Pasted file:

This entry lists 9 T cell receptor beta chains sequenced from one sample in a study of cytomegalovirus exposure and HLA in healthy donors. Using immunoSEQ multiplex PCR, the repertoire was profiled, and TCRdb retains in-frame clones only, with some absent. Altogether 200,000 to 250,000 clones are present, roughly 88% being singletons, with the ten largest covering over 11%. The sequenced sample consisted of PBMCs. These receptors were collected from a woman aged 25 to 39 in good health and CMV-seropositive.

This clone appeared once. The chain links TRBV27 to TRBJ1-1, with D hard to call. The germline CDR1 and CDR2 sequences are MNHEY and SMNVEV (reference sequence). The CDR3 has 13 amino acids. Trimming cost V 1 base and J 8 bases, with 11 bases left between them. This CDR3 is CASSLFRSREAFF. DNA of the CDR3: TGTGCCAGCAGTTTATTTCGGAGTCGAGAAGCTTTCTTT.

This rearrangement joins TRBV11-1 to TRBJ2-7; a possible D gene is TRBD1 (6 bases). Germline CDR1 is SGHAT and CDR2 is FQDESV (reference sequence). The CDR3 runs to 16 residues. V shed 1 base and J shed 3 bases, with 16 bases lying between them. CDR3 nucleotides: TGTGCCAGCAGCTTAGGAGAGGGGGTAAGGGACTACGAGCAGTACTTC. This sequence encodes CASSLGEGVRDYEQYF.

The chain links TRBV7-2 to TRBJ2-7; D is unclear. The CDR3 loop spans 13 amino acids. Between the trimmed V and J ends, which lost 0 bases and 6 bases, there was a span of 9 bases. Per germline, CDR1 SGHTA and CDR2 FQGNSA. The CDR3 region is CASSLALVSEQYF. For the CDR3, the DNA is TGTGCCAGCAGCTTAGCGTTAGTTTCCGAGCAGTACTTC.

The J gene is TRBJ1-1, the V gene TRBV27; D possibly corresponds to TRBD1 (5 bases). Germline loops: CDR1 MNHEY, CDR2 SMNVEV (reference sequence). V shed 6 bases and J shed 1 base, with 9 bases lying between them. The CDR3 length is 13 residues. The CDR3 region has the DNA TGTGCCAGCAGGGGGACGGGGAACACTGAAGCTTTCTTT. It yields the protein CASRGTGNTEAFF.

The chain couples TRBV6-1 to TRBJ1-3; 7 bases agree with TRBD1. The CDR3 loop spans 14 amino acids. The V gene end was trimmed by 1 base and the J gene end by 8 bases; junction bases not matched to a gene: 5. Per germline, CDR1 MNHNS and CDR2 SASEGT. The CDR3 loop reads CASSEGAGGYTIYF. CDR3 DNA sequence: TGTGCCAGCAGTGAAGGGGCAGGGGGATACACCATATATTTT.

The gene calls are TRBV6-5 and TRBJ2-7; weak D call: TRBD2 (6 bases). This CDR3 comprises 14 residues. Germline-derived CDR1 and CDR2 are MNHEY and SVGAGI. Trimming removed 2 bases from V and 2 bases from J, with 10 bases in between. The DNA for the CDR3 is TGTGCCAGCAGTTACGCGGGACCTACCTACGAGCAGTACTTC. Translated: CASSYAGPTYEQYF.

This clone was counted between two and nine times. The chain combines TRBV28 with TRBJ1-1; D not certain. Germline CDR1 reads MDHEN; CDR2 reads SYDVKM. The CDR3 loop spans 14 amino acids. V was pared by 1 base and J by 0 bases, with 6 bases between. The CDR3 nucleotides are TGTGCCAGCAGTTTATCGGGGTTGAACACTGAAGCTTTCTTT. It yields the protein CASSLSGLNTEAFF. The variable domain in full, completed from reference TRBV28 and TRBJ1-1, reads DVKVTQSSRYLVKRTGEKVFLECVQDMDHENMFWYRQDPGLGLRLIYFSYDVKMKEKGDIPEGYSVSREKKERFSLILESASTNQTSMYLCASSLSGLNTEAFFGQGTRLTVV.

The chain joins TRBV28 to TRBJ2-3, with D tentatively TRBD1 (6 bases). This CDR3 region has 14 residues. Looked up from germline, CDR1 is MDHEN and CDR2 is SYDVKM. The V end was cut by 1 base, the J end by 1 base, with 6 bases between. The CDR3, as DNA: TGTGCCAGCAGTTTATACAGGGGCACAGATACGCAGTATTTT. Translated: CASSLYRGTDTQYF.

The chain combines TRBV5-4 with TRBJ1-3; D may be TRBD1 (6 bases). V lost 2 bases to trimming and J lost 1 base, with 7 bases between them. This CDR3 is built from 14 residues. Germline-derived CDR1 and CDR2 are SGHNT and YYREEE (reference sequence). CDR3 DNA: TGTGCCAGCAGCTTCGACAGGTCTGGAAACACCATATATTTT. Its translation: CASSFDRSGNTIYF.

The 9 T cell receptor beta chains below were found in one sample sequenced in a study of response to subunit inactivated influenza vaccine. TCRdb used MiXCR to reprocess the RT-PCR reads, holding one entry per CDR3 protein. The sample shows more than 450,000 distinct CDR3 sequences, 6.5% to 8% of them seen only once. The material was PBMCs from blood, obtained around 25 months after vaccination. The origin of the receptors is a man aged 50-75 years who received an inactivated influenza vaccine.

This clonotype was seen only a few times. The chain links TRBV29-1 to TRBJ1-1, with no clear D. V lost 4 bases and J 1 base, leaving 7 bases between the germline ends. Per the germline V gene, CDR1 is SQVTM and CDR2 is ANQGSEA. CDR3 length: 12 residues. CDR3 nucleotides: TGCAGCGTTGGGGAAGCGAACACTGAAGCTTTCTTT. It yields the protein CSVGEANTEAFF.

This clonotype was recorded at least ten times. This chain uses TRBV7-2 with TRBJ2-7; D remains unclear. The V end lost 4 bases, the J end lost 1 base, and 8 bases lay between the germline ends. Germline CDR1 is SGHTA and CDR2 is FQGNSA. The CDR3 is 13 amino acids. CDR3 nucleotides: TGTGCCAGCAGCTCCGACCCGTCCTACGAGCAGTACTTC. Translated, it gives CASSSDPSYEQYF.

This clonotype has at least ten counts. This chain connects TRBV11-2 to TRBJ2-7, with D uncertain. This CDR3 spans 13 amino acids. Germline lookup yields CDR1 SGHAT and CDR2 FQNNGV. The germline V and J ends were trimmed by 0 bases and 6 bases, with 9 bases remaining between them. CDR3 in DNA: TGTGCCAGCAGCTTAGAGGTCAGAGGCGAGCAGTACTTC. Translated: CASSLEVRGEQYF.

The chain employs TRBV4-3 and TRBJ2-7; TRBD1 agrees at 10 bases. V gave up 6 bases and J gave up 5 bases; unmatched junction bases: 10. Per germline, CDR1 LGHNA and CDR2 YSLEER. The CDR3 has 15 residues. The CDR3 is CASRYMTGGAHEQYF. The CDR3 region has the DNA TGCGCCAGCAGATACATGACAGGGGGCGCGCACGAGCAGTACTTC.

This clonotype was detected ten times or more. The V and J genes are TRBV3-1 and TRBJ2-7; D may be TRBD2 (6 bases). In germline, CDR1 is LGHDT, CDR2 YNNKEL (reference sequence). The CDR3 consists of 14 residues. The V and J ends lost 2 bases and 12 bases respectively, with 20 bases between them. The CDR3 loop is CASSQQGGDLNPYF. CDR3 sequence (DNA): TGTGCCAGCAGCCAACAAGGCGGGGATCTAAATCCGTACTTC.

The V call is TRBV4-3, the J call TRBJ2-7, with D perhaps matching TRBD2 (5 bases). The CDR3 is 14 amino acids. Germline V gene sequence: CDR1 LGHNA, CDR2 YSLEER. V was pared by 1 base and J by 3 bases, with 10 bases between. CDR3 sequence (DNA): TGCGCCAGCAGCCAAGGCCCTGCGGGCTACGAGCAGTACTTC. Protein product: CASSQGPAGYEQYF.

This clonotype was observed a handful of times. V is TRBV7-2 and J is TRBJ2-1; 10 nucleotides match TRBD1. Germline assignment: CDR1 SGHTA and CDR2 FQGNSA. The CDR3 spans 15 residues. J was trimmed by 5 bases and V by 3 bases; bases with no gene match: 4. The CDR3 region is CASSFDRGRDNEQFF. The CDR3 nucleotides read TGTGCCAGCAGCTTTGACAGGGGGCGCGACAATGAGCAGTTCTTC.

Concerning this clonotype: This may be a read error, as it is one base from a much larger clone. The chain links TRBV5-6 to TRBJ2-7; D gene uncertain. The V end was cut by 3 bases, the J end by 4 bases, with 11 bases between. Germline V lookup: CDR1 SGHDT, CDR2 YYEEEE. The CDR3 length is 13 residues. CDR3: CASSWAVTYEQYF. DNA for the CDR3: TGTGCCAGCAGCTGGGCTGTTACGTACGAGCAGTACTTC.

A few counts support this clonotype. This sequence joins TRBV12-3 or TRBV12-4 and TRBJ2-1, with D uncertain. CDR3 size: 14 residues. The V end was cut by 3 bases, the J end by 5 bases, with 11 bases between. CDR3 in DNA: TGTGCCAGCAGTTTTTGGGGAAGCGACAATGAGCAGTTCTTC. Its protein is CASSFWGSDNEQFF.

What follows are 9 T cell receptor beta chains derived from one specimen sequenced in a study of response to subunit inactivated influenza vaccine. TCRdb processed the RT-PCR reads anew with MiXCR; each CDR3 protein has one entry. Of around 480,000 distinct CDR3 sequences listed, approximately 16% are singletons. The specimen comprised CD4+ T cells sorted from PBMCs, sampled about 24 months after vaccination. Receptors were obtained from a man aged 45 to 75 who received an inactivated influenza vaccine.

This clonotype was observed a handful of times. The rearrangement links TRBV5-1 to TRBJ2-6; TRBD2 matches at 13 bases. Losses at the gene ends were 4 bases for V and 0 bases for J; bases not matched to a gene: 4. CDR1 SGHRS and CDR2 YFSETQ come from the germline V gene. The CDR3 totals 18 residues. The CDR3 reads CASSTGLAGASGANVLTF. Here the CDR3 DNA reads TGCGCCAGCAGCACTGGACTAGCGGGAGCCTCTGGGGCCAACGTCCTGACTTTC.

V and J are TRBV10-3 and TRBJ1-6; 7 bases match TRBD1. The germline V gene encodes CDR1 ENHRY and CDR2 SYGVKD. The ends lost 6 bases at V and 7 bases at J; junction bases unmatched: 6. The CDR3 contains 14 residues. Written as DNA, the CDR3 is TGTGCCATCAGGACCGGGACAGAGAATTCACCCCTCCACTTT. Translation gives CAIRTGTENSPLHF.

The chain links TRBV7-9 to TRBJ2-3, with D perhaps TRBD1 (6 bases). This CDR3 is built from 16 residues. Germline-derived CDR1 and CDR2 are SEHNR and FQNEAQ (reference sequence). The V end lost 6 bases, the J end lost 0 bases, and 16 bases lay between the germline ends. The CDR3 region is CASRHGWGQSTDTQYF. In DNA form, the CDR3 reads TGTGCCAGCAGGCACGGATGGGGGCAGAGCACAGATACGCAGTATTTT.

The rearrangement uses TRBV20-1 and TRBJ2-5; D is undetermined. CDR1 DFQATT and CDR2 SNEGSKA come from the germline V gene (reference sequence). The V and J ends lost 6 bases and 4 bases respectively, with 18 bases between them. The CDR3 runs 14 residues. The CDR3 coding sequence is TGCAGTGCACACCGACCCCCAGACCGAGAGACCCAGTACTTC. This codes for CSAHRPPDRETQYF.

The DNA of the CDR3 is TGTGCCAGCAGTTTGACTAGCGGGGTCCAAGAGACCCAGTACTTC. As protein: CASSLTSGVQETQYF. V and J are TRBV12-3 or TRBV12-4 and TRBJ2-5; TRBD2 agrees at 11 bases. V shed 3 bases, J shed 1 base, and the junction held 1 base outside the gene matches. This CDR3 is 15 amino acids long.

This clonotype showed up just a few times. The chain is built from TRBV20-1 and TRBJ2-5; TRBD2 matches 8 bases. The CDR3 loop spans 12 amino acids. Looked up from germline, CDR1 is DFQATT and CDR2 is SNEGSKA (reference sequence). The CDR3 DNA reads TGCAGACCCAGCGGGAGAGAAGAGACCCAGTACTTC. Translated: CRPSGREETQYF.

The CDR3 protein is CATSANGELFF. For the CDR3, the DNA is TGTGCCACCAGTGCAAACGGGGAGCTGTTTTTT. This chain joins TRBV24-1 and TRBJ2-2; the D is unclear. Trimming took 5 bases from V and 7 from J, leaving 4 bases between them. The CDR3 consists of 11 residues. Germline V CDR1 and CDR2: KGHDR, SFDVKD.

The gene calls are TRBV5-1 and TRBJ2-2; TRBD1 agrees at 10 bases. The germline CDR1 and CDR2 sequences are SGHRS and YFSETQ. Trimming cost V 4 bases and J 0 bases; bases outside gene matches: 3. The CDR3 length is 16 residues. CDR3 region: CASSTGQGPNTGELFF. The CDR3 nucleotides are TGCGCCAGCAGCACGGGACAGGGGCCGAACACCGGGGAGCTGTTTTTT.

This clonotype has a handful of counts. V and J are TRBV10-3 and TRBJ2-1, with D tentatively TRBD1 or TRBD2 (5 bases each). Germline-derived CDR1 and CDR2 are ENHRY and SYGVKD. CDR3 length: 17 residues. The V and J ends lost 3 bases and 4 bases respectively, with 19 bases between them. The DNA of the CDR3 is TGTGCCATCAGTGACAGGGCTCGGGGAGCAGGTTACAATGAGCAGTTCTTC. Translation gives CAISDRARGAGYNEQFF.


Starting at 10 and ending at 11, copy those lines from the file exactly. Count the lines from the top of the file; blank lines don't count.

The chain combines TRBV5-4 with TRBJ1-3; D may be TRBD1 (6 bases). V lost 2 bases to trimming and J lost 1 base, with 7 bases between them. This CDR3 is built from 14 residues. Germline-derived CDR1 and CDR2 are SGHNT and YYREEE (reference sequence). CDR3 DNA: TGTGCCAGCAGCTTCGACAGGTCTGGAAACACCATATATTTT. Its translation: CASSFDRSGNTIYF.

The 9 T cell receptor beta chains below were found in one sample sequenced in a study of response to subunit inactivated influenza vaccine. TCRdb used MiXCR to reprocess the RT-PCR reads, holding one entry per CDR3 protein. The sample shows more than 450,000 distinct CDR3 sequences, 6.5% to 8% of them seen only once. The material was PBMCs from blood, obtained around 25 months after vaccination. The origin of the receptors is a man aged 50-75 years who received an inactivated influenza vaccine.